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Lots of crossed fingers both within the MCC and in the larger development community that John Danilovich will jumpstart the MCC. Interesting article in Wall Street Journal on Danilovich, copied below. And, as always, check out our MCA Monitor for more analysis on MCA issues.
New Chief of Bush's Foreign-Aid Plan Grapples With Cash Crunch
By MICHAEL M. PHILLIPS
Staff Reporter of THE WALL STREET JOURNAL
November 10, 2005; Page A6
WASHINGTON -- In 2002, President Bush announced that he would revolutionize how the U.S. distributes foreign aid, promising billions of dollars to stimulate economic growth in certain poor countries.
Three years later, that effort is in trouble. Mr. Bush has sought far less funding for his Millennium Challenge Corp. than he initially promised to request from Congress; lawmakers have given even less money than he has requested; the agency has awarded grants to just five countries, and critics say those it has given are too small to alter the fortunes of the recipients.
This means that John Danilovich, the former oil shipping executive and Republican activist who took over the agency this week, figures he has less than nine months to restore its reputation -- and, in the view of its supporters, save it from becoming a footnote in America's efforts to fight poverty overseas.
"I'd like to put the disenchantment that has grown in recent months behind us and move forward," Mr. Danilovich said in an interview. Instead of traveling abroad, he plans to spend his first two months on the job in the U.S. persuading lawmakers and antipoverty activists to give the agency another chance.
It is a new challenge for the 55-year-old Mr. Danilovich, who spent decades in the shipping industry and was a director of the Panama Canal Commission. Formerly a resident of London, he organized get-out-the-vote efforts among Republicans abroad for both presidents Bush, and served as ambassador to Costa Rica and Brazil.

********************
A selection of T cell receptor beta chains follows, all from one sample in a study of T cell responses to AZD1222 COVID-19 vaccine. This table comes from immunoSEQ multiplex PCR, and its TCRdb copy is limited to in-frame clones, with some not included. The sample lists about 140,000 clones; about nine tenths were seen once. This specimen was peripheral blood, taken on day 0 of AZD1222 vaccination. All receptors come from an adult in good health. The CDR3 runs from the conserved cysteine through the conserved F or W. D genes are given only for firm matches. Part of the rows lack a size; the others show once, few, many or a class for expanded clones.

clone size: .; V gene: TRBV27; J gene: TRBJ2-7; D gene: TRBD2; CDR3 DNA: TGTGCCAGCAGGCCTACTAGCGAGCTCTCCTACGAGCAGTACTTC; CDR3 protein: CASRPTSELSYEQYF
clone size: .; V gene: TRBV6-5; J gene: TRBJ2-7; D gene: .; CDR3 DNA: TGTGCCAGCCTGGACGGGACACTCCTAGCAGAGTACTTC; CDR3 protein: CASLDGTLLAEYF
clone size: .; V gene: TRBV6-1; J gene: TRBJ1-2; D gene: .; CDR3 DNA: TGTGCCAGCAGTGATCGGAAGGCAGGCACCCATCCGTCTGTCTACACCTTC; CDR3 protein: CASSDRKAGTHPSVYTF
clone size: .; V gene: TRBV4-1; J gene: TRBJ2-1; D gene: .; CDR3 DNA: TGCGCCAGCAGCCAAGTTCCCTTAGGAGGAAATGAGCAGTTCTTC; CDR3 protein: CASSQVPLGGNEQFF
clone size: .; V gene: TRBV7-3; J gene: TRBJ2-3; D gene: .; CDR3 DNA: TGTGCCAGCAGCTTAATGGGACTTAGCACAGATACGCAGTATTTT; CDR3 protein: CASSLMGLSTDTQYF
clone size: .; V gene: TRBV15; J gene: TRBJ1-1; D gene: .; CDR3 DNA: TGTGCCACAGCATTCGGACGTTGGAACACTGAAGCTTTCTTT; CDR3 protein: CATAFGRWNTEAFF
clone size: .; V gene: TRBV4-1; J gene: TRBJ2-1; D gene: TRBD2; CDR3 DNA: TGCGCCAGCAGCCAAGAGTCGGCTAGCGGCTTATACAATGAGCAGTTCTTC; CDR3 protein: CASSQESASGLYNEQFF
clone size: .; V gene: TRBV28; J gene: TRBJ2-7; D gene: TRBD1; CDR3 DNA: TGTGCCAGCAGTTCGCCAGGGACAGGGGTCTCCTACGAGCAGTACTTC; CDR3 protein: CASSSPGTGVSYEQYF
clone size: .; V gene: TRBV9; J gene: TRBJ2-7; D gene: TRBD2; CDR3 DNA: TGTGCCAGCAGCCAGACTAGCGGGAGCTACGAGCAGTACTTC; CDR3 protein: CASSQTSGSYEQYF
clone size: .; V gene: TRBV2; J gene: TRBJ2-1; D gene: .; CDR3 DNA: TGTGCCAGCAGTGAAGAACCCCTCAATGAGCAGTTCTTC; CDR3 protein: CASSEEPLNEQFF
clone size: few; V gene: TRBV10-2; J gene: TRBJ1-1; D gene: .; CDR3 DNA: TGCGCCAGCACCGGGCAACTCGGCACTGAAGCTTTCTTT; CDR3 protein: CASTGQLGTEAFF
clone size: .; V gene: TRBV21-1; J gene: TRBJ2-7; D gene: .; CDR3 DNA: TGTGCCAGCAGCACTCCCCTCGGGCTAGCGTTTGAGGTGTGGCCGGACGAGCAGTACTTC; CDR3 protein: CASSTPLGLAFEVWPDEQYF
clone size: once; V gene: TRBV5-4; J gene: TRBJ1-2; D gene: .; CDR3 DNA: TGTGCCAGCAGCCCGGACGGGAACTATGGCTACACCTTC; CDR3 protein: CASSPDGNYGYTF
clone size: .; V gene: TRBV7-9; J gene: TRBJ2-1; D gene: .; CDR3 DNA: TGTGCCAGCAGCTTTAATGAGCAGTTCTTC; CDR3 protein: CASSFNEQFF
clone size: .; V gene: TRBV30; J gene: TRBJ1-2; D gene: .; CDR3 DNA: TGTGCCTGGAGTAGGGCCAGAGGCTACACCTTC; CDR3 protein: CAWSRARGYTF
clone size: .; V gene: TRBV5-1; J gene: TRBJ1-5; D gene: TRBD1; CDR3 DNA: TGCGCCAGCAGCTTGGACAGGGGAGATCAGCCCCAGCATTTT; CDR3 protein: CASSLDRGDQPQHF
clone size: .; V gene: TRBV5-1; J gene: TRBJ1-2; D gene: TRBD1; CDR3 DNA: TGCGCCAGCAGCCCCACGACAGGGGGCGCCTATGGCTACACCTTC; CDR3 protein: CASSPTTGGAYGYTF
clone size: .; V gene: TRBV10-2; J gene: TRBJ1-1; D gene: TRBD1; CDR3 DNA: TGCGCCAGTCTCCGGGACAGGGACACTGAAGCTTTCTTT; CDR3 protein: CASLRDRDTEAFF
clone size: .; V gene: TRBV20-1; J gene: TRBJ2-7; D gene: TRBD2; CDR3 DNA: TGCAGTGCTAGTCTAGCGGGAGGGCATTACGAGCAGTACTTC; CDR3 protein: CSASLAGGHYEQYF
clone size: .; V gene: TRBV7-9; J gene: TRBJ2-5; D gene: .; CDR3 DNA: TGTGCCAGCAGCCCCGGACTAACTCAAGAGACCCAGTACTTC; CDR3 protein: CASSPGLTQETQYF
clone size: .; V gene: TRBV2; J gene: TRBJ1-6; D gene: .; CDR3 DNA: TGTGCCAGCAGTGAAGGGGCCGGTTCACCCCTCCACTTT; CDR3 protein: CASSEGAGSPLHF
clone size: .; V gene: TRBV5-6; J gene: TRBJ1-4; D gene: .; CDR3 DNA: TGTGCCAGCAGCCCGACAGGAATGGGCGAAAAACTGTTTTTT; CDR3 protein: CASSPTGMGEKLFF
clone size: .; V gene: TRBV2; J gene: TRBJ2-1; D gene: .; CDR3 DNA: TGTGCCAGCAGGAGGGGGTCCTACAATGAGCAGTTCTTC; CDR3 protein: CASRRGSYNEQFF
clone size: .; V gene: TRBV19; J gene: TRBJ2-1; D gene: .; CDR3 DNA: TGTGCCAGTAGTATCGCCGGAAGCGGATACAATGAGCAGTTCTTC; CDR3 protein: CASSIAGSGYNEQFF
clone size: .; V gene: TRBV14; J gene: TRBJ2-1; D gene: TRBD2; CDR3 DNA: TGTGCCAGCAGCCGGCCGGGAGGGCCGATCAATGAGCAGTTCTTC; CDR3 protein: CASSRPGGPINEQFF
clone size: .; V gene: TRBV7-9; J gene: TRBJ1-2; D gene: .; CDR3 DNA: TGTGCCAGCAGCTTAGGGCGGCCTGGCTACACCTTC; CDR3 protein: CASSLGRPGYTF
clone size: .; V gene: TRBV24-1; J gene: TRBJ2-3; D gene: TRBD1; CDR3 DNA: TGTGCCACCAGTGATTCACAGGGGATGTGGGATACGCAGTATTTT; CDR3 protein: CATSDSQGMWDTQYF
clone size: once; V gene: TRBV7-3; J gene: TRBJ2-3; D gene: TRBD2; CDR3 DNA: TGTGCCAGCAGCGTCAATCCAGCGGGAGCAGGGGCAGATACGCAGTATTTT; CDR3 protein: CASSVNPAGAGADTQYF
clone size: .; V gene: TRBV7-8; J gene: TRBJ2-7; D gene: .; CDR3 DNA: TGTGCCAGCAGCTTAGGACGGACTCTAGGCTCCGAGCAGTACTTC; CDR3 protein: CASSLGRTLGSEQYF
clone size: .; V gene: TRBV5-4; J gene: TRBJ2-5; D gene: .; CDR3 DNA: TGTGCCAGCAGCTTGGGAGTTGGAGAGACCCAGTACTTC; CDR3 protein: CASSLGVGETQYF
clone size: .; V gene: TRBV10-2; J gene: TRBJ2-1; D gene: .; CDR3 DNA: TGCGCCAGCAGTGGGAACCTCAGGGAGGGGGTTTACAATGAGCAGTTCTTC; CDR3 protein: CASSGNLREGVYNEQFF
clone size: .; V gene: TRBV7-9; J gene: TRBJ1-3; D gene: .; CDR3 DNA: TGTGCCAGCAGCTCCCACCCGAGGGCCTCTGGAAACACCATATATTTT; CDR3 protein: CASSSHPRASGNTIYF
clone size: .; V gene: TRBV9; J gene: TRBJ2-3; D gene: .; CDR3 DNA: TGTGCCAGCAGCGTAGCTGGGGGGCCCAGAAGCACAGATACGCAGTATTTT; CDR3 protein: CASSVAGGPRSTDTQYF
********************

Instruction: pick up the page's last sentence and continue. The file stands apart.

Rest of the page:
But Mr. Danilovich has little experience addressing the severe poverty in the countries, such as Gambia and Mongolia, that could benefit most from Millennium Challenge grants. A number of the agency's supporters said they had hoped Mr. Bush would pick a more familiar figure to succeed Chief Executive Paul Appelgarth, whose tenure generated complaints on Capitol Hill that the corporation was too slow and provided grants -- called "compacts" -- that were too small.
"We see a program struggling to get off the ground and funding levels for compacts now emerging that lack the boldness necessary to break the cycle of poverty in countries prepared to take that step," Rep. Henry Hyde (R., Ill.), chairman of the House International Relations Committee, said during a hearing in April.
In Mr. Bush's original vision, the Millennium Challenge grants would be big enough to transform the local economy. They would go only to governments that met specific benchmarks for democratic rule, honest administration and free-market policies. Currently 23 countries are eligible to apply, and 18 are being coached through the process of becoming eligible. Madagascar, Honduras, Nicaragua, Georgia and Cape Verde have reached grant agreements with the agency, with three more in the pipeline.
Despite the initial hoopla over the Millennium Challenge Corp., Congress hasn't funded Mr. Bush's $3 billion budget request for the agency for the fiscal year starting Oct. 1. Mr. Bush initially had promised $5 billion; in the end, the House and Senate agreed on $1.77 billion for the year. In all, the agency has committed $1 billion of the $4.25 billion allocated by Congress.
"Left to me, once my country is listed (as eligible) I should be able to go and say, 'Give me the money to help my people,' " Ghana's president, John Kufuor, said in a recent interview.
Steve Radelet, a senior fellow at the Center for Global Development, a Washington think tank, said that if the agency doesn't improve its reputation, it may well find its funding frozen near the current level, instead of on the upward trajectory Mr. Bush envisioned. "This is kind of a make-or-break year for them," Mr. Radelet predicted.
Write to Michael M. Phillips at michael.phillips@wsj.com